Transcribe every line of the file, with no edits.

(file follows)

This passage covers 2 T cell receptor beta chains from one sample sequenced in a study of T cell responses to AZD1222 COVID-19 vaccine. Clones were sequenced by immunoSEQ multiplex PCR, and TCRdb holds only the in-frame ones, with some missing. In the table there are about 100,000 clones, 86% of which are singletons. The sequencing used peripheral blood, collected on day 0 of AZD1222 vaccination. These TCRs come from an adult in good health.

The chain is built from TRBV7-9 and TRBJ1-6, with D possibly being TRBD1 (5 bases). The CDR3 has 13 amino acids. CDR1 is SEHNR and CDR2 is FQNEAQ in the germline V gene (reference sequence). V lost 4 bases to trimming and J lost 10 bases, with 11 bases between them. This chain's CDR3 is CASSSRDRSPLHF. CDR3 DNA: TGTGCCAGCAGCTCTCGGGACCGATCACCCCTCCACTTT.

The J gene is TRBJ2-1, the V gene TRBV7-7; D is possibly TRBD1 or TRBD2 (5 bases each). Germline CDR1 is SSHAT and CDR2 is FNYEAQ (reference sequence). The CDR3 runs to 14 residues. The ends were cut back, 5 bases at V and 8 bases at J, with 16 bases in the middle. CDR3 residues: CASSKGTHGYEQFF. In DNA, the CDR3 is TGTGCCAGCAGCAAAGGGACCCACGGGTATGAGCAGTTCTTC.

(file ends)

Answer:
This passage covers 2 T cell receptor beta chains from one sample sequenced in a study of T cell responses to AZD1222 COVID-19 vaccine. Clones were sequenced by immunoSEQ multiplex PCR, and TCRdb holds only the in-frame ones, with some missing. In the table there are about 100,000 clones, 86% of which are singletons. The sequencing used peripheral blood, collected on day 0 of AZD1222 vaccination. These TCRs come from an adult in good health.

The chain is built from TRBV7-9 and TRBJ1-6, with D possibly being TRBD1 (5 bases). The CDR3 has 13 amino acids. CDR1 is SEHNR and CDR2 is FQNEAQ in the germline V gene (reference sequence). V lost 4 bases to trimming and J lost 10 bases, with 11 bases between them. This chain's CDR3 is CASSSRDRSPLHF. CDR3 DNA: TGTGCCAGCAGCTCTCGGGACCGATCACCCCTCCACTTT.

The J gene is TRBJ2-1, the V gene TRBV7-7; D is possibly TRBD1 or TRBD2 (5 bases each). Germline CDR1 is SSHAT and CDR2 is FNYEAQ (reference sequence). The CDR3 runs to 14 residues. The ends were cut back, 5 bases at V and 8 bases at J, with 16 bases in the middle. CDR3 residues: CASSKGTHGYEQFF. In DNA, the CDR3 is TGTGCCAGCAGCAAAGGGACCCACGGGTATGAGCAGTTCTTC.